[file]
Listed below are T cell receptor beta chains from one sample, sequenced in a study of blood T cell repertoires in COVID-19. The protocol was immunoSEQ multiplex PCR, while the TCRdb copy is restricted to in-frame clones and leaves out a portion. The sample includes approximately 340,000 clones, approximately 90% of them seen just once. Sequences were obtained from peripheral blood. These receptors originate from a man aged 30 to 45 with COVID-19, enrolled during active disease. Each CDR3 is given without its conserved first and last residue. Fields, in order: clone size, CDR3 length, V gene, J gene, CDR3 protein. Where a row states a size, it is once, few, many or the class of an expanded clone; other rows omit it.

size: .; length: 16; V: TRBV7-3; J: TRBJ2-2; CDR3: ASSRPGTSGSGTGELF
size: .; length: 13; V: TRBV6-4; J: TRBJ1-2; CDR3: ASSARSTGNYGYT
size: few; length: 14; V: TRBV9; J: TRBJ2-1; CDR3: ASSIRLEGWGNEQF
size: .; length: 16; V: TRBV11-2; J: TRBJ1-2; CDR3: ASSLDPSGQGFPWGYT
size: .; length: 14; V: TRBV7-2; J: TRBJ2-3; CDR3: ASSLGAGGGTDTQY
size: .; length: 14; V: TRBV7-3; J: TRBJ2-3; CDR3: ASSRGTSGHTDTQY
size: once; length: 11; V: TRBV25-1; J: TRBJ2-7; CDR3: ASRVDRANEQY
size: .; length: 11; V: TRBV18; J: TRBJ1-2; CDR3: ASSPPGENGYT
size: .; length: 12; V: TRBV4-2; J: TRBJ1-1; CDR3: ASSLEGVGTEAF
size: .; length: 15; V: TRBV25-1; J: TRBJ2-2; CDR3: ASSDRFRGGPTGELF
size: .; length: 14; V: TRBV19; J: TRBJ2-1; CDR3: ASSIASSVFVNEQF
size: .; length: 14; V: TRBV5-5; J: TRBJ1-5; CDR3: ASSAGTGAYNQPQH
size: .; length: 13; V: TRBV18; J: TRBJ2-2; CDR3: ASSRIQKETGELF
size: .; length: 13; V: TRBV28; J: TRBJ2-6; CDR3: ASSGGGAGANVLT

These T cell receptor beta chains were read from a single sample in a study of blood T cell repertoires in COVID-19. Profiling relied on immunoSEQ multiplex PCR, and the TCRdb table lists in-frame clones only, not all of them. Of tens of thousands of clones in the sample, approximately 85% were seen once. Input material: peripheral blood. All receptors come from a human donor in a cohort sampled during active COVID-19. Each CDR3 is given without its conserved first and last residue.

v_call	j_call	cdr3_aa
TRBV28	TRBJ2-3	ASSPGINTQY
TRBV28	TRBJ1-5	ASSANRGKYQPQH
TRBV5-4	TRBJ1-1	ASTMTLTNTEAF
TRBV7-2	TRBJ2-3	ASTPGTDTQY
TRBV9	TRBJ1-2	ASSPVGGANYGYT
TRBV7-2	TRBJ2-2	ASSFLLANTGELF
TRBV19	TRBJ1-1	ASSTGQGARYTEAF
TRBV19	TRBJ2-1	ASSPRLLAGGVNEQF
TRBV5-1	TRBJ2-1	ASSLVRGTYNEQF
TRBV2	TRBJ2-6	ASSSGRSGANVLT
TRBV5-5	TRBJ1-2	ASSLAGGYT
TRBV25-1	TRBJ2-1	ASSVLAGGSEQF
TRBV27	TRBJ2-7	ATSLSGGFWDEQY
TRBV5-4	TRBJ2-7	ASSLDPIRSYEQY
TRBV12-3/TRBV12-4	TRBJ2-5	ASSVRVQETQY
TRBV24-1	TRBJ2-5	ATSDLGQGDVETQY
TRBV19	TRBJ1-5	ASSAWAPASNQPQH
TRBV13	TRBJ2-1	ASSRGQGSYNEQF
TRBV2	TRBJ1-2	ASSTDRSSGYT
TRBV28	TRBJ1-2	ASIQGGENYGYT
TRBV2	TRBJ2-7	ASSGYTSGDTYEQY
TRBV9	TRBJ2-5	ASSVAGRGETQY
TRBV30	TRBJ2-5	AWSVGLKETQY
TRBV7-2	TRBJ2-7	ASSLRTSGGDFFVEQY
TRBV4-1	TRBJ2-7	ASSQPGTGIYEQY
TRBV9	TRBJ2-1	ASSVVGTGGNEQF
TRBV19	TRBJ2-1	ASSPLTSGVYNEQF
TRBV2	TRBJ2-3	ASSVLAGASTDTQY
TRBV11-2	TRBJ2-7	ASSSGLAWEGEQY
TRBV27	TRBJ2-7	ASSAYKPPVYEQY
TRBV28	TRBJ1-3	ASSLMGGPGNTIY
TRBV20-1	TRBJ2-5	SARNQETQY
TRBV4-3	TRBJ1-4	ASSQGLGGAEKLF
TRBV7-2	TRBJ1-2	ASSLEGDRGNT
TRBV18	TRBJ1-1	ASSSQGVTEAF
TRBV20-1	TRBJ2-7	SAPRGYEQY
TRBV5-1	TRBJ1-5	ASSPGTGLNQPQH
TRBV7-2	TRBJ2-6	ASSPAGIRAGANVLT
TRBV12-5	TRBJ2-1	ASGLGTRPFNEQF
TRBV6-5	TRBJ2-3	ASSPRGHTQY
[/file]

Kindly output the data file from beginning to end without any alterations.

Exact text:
Listed below are T cell receptor beta chains from one sample, sequenced in a study of blood T cell repertoires in COVID-19. The protocol was immunoSEQ multiplex PCR, while the TCRdb copy is restricted to in-frame clones and leaves out a portion. The sample includes approximately 340,000 clones, approximately 90% of them seen just once. Sequences were obtained from peripheral blood. These receptors originate from a man aged 30 to 45 with COVID-19, enrolled during active disease. Each CDR3 is given without its conserved first and last residue. Fields, in order: clone size, CDR3 length, V gene, J gene, CDR3 protein. Where a row states a size, it is once, few, many or the class of an expanded clone; other rows omit it.

size: .; length: 16; V: TRBV7-3; J: TRBJ2-2; CDR3: ASSRPGTSGSGTGELF
size: .; length: 13; V: TRBV6-4; J: TRBJ1-2; CDR3: ASSARSTGNYGYT
size: few; length: 14; V: TRBV9; J: TRBJ2-1; CDR3: ASSIRLEGWGNEQF
size: .; length: 16; V: TRBV11-2; J: TRBJ1-2; CDR3: ASSLDPSGQGFPWGYT
size: .; length: 14; V: TRBV7-2; J: TRBJ2-3; CDR3: ASSLGAGGGTDTQY
size: .; length: 14; V: TRBV7-3; J: TRBJ2-3; CDR3: ASSRGTSGHTDTQY
size: once; length: 11; V: TRBV25-1; J: TRBJ2-7; CDR3: ASRVDRANEQY
size: .; length: 11; V: TRBV18; J: TRBJ1-2; CDR3: ASSPPGENGYT
size: .; length: 12; V: TRBV4-2; J: TRBJ1-1; CDR3: ASSLEGVGTEAF
size: .; length: 15; V: TRBV25-1; J: TRBJ2-2; CDR3: ASSDRFRGGPTGELF
size: .; length: 14; V: TRBV19; J: TRBJ2-1; CDR3: ASSIASSVFVNEQF
size: .; length: 14; V: TRBV5-5; J: TRBJ1-5; CDR3: ASSAGTGAYNQPQH
size: .; length: 13; V: TRBV18; J: TRBJ2-2; CDR3: ASSRIQKETGELF
size: .; length: 13; V: TRBV28; J: TRBJ2-6; CDR3: ASSGGGAGANVLT

These T cell receptor beta chains were read from a single sample in a study of blood T cell repertoires in COVID-19. Profiling relied on immunoSEQ multiplex PCR, and the TCRdb table lists in-frame clones only, not all of them. Of tens of thousands of clones in the sample, approximately 85% were seen once. Input material: peripheral blood. All receptors come from a human donor in a cohort sampled during active COVID-19. Each CDR3 is given without its conserved first and last residue.

v_call	j_call	cdr3_aa
TRBV28	TRBJ2-3	ASSPGINTQY
TRBV28	TRBJ1-5	ASSANRGKYQPQH
TRBV5-4	TRBJ1-1	ASTMTLTNTEAF
TRBV7-2	TRBJ2-3	ASTPGTDTQY
TRBV9	TRBJ1-2	ASSPVGGANYGYT
TRBV7-2	TRBJ2-2	ASSFLLANTGELF
TRBV19	TRBJ1-1	ASSTGQGARYTEAF
TRBV19	TRBJ2-1	ASSPRLLAGGVNEQF
TRBV5-1	TRBJ2-1	ASSLVRGTYNEQF
TRBV2	TRBJ2-6	ASSSGRSGANVLT
TRBV5-5	TRBJ1-2	ASSLAGGYT
TRBV25-1	TRBJ2-1	ASSVLAGGSEQF
TRBV27	TRBJ2-7	ATSLSGGFWDEQY
TRBV5-4	TRBJ2-7	ASSLDPIRSYEQY
TRBV12-3/TRBV12-4	TRBJ2-5	ASSVRVQETQY
TRBV24-1	TRBJ2-5	ATSDLGQGDVETQY
TRBV19	TRBJ1-5	ASSAWAPASNQPQH
TRBV13	TRBJ2-1	ASSRGQGSYNEQF
TRBV2	TRBJ1-2	ASSTDRSSGYT
TRBV28	TRBJ1-2	ASIQGGENYGYT
TRBV2	TRBJ2-7	ASSGYTSGDTYEQY
TRBV9	TRBJ2-5	ASSVAGRGETQY
TRBV30	TRBJ2-5	AWSVGLKETQY
TRBV7-2	TRBJ2-7	ASSLRTSGGDFFVEQY
TRBV4-1	TRBJ2-7	ASSQPGTGIYEQY
TRBV9	TRBJ2-1	ASSVVGTGGNEQF
TRBV19	TRBJ2-1	ASSPLTSGVYNEQF
TRBV2	TRBJ2-3	ASSVLAGASTDTQY
TRBV11-2	TRBJ2-7	ASSSGLAWEGEQY
TRBV27	TRBJ2-7	ASSAYKPPVYEQY
TRBV28	TRBJ1-3	ASSLMGGPGNTIY
TRBV20-1	TRBJ2-5	SARNQETQY
TRBV4-3	TRBJ1-4	ASSQGLGGAEKLF
TRBV7-2	TRBJ1-2	ASSLEGDRGNT
TRBV18	TRBJ1-1	ASSSQGVTEAF
TRBV20-1	TRBJ2-7	SAPRGYEQY
TRBV5-1	TRBJ1-5	ASSPGTGLNQPQH
TRBV7-2	TRBJ2-6	ASSPAGIRAGANVLT
TRBV12-5	TRBJ2-1	ASGLGTRPFNEQF
TRBV6-5	TRBJ2-3	ASSPRGHTQY